I’m once again copying my part of a conversation I had on a relatively closed Facebook loop so that all others may see it. A discussion about comic book artwork for sale led to people suggesting that all original comic book art for sale might be stolen goods and that there should be provenance for this art just as there is–or as people try to reconstruct provenance–in the larger art world. I had this to say:
“I do not think the provenance of original art is significant if that art was produced prior to 1974 when Marvel started returning art, and whatever date DC started. No one is sure who legally owned those prior produced pages. The provenance of newer art is clearer, but it’s irrelevant unless an individual had art in his possession and it was stolen; that would be a property crime and something could be done about it. It would be up to that person to publicize the theft and to track down the art, though; I doubt the police would assign any detectives to the case until the person found the art. Otherwise, it’s all pointless speculation and people should feel free to buy whatever art they like. The Comics Journal published my Marvel inventory; I no longer have the original inventory. That artwork may or may not be on the market today but since Marvel never has pursued anyone for selling any Marvel art, I would not lose sleep over buying an original Kirby page from a stranger outside a comics shop. I might consider mugging the guy, though.”
My moment of levity was quickly countered by a mention of the infamous theft of classic 1960s original artwork from the Marvel offices that soon after was followed by a flood of classic Marvel art being sold at a local convention. It was suggested that the living artists or their heirs might initiate civil suits to regain the artwork produced prior to 1974. I said the statute of limitations would have run out on that criminal theft, but was reminded that civil suits might have longer terms. A quick check of the net suggests that those terms have long since run out, though the recent lawsuit by the Kirby heirs against Disney (Marvel’s parent owner now) suggests that a substantive enough case might not be dismissed out of hand.
Which leads to my next post,
“Although anyone can sue anyone for anything, with artwork produced prior to 1974, “rightful owners” is not something that has been agreed upon. Possession was determined with my Marvel inventory, not ownership. Ownership was claimed for insurance purposes, of course. It does seem fairly clear that some of that art was later stolen from Marvel but I was not working for Marvel at the time and to my knowledge Marvel did not officially pursue the theft. Maybe someone knows if Marvel ever notified the police that a theft had occurred, or listed what had been taken, or made an insurance claim. I doubt it happened, but I have no way of knowing if Marvel accepted compensation for the stolen artwork since insurance payouts are not matters of public record. If the insurance company paid, then the insurance company now has title to the stolen art, not Marvel. If Marvel ever had ownership rights to begin with! Thus we’re back to an issue of who owns the art. I think you are right to advise people not to buy from people who might themselves be thieves, but determining that is not easy, either.”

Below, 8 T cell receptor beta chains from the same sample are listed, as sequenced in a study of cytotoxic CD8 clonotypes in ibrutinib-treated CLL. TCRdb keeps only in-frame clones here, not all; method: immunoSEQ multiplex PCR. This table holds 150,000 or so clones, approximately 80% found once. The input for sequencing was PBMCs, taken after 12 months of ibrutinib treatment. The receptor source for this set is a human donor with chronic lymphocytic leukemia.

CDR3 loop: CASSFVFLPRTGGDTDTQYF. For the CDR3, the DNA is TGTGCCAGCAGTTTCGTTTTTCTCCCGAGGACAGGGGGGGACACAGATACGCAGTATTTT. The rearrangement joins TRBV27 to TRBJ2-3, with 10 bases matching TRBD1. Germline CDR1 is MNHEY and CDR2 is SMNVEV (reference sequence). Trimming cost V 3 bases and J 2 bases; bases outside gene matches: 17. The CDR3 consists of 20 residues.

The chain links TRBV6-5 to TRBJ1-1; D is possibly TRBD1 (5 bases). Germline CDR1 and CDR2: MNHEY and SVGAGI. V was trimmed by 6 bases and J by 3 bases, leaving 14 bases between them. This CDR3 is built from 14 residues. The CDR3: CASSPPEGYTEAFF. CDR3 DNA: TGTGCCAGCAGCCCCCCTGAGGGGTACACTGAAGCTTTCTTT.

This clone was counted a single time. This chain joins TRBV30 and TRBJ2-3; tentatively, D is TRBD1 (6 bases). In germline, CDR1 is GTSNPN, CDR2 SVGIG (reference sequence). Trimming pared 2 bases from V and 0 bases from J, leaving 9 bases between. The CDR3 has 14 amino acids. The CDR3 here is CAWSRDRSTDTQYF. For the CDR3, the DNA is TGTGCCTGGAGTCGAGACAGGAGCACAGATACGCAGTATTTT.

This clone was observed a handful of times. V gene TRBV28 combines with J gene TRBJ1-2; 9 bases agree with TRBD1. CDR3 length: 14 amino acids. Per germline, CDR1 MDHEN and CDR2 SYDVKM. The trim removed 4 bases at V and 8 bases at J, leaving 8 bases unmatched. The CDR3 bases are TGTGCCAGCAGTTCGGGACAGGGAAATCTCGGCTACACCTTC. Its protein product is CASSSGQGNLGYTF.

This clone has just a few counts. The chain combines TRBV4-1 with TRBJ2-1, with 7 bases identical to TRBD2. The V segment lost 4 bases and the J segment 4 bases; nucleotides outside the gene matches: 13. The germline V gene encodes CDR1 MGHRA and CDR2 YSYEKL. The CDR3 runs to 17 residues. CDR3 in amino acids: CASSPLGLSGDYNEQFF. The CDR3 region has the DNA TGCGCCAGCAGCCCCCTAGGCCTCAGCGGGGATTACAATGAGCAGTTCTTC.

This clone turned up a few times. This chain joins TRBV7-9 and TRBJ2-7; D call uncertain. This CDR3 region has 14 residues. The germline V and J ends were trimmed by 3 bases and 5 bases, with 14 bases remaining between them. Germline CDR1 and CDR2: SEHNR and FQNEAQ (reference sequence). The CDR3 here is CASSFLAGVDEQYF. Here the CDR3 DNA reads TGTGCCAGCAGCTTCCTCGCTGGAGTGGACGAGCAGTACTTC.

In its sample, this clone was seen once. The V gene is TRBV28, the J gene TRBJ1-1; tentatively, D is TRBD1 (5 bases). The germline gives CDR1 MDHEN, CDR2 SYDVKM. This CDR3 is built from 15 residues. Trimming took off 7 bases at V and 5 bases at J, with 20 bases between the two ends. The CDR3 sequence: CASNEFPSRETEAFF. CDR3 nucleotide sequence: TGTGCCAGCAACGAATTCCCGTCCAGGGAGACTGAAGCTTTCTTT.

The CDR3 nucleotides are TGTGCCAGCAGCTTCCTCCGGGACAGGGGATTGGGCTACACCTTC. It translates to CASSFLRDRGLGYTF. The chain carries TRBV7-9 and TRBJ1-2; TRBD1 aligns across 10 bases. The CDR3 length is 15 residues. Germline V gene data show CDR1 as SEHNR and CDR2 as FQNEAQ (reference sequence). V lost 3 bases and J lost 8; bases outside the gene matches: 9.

I think it is important to reiterate that although Marvel insured the artwork as if Marvel owned it, that ownership was based on Marvel’s physical possession of the artwork implicitly defining the ownership as belonging to Marvel. This is a rich topic for discussion and no one has definitively tested such ownership in the courts. Even if they had, one decision could be reversed by a later decision, and the case for artists’ enduring rights in their work has gained some moral ground over the last few decades, although no legal ground that I know of.